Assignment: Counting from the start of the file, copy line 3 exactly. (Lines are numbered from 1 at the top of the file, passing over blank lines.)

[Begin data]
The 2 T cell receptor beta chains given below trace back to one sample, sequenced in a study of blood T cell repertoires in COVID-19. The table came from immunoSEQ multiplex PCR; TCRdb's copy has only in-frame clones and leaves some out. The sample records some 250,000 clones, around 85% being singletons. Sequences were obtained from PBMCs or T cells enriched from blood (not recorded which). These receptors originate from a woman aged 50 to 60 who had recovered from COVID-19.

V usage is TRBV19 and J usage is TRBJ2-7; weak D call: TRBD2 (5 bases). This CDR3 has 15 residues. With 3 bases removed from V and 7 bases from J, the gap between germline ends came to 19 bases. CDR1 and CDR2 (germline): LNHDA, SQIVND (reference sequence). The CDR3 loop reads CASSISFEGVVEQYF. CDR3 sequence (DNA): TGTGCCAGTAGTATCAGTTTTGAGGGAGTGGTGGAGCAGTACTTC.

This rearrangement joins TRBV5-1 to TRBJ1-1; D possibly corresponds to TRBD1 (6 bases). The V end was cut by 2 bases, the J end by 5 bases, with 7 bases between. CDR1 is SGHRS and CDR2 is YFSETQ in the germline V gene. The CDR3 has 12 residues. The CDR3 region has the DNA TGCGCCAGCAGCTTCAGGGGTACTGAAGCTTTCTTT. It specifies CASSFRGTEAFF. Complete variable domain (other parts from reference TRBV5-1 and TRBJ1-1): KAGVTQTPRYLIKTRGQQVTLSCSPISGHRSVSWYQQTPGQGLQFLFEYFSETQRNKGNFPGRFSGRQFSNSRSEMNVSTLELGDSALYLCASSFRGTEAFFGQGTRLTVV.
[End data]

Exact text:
This rearrangement joins TRBV5-1 to TRBJ1-1; D possibly corresponds to TRBD1 (6 bases). The V end was cut by 2 bases, the J end by 5 bases, with 7 bases between. CDR1 is SGHRS and CDR2 is YFSETQ in the germline V gene. The CDR3 has 12 residues. The CDR3 region has the DNA TGCGCCAGCAGCTTCAGGGGTACTGAAGCTTTCTTT. It specifies CASSFRGTEAFF. Complete variable domain (other parts from reference TRBV5-1 and TRBJ1-1): KAGVTQTPRYLIKTRGQQVTLSCSPISGHRSVSWYQQTPGQGLQFLFEYFSETQRNKGNFPGRFSGRQFSNSRSEMNVSTLELGDSALYLCASSFRGTEAFFGQGTRLTVV.